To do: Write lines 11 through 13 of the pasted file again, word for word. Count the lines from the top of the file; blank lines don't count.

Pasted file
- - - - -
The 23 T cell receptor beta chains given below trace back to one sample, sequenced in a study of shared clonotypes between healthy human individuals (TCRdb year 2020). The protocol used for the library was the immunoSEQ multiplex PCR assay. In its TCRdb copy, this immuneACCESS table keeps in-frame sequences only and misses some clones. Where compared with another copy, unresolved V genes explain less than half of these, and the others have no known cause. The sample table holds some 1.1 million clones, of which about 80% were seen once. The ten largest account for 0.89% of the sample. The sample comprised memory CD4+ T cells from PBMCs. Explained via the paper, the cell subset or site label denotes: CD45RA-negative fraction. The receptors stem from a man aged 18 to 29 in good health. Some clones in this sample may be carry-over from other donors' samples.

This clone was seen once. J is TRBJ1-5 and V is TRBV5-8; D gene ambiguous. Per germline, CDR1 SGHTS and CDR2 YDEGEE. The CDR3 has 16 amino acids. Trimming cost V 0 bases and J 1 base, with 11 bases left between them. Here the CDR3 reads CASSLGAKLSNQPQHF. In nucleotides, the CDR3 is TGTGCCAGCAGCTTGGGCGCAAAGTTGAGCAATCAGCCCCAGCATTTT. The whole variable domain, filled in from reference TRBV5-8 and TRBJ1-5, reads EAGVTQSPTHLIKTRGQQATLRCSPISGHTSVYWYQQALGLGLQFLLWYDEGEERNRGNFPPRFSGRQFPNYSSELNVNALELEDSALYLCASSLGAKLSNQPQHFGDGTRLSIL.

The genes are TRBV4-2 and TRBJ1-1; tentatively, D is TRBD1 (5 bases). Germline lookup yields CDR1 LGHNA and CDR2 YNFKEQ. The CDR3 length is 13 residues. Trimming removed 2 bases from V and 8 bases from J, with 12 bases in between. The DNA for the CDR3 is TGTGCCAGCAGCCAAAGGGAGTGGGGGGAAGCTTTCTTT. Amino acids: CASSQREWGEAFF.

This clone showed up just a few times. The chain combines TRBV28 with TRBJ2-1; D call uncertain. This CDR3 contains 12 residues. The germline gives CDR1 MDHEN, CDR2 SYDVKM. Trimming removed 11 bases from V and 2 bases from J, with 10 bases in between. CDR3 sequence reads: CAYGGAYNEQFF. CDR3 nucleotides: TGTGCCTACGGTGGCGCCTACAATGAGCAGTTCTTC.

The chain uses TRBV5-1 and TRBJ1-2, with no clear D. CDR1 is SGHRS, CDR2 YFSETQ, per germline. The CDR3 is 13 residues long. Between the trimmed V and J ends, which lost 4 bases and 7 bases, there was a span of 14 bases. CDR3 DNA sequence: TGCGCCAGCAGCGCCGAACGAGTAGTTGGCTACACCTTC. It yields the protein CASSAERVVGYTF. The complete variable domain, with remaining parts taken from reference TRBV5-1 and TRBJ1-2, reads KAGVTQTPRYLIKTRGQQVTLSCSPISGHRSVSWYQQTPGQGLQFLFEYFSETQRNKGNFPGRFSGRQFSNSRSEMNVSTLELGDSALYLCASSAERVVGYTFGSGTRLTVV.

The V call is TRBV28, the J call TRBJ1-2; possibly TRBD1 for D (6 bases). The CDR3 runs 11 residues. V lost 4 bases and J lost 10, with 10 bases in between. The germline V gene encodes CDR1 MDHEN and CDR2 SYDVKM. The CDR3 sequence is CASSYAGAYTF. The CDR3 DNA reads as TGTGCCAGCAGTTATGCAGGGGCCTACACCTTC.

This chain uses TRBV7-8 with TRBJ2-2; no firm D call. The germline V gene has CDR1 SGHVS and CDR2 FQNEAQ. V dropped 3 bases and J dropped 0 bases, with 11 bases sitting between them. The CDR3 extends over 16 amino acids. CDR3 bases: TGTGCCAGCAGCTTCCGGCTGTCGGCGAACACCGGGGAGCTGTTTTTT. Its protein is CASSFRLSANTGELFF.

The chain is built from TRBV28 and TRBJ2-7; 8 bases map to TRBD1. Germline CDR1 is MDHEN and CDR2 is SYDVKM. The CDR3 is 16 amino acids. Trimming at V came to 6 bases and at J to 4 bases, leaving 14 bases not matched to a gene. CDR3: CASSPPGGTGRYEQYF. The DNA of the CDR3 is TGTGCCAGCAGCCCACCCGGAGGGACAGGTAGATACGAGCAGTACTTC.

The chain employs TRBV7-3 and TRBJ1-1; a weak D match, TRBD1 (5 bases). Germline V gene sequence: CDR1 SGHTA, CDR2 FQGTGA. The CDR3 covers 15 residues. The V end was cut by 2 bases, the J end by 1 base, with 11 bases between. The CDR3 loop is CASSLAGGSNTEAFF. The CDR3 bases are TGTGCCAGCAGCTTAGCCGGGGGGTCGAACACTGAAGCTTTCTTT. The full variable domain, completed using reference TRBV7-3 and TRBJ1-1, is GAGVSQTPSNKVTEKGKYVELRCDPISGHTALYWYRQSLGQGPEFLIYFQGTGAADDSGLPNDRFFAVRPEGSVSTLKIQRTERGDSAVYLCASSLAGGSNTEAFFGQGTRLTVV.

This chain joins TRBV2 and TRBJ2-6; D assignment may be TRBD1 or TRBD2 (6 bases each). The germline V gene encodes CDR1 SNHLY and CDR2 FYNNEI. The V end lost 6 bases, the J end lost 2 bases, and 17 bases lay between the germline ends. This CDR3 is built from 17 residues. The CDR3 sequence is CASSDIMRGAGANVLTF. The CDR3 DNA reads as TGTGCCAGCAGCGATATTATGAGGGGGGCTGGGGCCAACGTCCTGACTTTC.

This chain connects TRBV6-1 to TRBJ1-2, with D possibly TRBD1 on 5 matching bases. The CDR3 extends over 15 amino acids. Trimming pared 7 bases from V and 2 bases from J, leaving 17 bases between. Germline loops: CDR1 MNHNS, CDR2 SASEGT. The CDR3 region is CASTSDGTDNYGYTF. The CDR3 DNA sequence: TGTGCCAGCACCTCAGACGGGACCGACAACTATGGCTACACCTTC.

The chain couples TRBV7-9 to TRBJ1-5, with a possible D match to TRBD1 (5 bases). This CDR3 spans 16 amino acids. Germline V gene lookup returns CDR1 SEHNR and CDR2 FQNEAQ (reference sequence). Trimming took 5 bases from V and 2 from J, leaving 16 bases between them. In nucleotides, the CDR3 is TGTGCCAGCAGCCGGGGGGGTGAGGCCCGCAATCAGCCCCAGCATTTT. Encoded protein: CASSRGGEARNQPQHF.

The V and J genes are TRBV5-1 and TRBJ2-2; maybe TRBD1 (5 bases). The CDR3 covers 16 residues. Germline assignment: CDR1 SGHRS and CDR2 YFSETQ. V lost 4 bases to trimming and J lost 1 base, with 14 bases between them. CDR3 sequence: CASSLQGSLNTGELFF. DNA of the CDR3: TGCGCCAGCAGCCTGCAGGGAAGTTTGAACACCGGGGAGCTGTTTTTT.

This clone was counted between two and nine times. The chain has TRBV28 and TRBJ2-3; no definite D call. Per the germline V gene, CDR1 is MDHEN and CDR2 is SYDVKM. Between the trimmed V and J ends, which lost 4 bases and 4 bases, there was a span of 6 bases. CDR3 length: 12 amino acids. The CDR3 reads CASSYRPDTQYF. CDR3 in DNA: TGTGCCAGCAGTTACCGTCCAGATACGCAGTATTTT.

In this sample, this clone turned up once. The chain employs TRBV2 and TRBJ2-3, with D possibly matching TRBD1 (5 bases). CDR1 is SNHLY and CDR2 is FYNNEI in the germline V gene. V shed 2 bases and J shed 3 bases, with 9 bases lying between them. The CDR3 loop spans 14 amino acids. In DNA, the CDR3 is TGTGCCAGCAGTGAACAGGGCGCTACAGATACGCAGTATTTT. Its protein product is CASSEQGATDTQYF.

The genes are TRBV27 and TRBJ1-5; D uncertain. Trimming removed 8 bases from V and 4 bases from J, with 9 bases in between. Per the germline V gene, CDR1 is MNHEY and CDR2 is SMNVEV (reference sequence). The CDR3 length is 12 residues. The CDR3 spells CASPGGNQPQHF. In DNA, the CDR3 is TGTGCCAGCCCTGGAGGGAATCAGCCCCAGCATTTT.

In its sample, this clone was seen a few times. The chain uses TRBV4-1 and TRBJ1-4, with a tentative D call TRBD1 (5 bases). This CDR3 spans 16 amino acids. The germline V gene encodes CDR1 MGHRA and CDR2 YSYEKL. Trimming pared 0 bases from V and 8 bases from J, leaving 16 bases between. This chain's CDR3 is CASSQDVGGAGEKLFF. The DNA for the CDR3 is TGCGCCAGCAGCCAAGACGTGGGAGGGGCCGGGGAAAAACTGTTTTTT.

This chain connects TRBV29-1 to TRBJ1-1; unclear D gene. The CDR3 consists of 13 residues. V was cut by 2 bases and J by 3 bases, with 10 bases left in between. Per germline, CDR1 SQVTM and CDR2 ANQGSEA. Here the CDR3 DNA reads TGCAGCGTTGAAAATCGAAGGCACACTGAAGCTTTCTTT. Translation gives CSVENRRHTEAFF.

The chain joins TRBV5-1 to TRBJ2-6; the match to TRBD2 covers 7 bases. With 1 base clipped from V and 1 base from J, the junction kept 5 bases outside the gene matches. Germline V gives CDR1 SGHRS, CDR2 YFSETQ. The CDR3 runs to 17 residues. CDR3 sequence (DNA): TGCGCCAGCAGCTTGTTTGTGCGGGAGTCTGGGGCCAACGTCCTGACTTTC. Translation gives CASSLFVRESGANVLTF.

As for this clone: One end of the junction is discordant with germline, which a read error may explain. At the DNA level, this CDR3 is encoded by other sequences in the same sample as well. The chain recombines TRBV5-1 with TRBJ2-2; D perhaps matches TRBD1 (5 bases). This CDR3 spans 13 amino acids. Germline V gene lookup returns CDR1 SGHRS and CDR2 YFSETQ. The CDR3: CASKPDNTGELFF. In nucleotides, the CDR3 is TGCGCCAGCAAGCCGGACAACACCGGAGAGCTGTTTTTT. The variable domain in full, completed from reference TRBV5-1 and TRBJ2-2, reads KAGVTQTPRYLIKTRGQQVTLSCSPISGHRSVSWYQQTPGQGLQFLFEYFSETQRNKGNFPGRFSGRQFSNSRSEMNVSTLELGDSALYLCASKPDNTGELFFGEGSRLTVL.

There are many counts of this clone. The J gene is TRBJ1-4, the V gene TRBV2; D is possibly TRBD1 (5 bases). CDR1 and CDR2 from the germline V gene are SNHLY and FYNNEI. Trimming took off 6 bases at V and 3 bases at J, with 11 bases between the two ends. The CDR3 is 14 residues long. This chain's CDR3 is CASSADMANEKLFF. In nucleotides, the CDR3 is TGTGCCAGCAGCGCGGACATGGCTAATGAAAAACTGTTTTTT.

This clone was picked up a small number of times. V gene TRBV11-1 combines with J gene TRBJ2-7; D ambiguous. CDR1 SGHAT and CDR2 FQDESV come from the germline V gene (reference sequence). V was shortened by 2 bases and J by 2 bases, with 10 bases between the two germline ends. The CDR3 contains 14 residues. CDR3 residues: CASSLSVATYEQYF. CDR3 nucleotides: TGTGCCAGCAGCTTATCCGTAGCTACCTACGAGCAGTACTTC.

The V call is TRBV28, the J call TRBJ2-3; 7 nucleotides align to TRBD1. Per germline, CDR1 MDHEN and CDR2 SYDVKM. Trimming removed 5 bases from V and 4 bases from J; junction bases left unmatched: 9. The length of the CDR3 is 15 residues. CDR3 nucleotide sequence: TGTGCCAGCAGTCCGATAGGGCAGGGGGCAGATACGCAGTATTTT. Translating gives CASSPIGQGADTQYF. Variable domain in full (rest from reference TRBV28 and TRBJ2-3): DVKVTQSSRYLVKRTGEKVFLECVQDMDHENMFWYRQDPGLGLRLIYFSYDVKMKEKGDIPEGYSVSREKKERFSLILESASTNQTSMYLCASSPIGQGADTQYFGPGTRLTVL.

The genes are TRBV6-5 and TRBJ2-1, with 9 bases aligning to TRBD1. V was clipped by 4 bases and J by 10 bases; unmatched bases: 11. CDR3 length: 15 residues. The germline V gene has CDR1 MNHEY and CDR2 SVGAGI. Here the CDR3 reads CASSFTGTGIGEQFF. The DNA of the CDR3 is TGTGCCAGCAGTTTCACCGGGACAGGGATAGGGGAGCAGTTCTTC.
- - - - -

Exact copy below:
This chain connects TRBV6-1 to TRBJ1-2, with D possibly TRBD1 on 5 matching bases. The CDR3 extends over 15 amino acids. Trimming pared 7 bases from V and 2 bases from J, leaving 17 bases between. Germline loops: CDR1 MNHNS, CDR2 SASEGT. The CDR3 region is CASTSDGTDNYGYTF. The CDR3 DNA sequence: TGTGCCAGCACCTCAGACGGGACCGACAACTATGGCTACACCTTC.

The chain couples TRBV7-9 to TRBJ1-5, with a possible D match to TRBD1 (5 bases). This CDR3 spans 16 amino acids. Germline V gene lookup returns CDR1 SEHNR and CDR2 FQNEAQ (reference sequence). Trimming took 5 bases from V and 2 from J, leaving 16 bases between them. In nucleotides, the CDR3 is TGTGCCAGCAGCCGGGGGGGTGAGGCCCGCAATCAGCCCCAGCATTTT. Encoded protein: CASSRGGEARNQPQHF.

The V and J genes are TRBV5-1 and TRBJ2-2; maybe TRBD1 (5 bases). The CDR3 covers 16 residues. Germline assignment: CDR1 SGHRS and CDR2 YFSETQ. V lost 4 bases to trimming and J lost 1 base, with 14 bases between them. CDR3 sequence: CASSLQGSLNTGELFF. DNA of the CDR3: TGCGCCAGCAGCCTGCAGGGAAGTTTGAACACCGGGGAGCTGTTTTTT.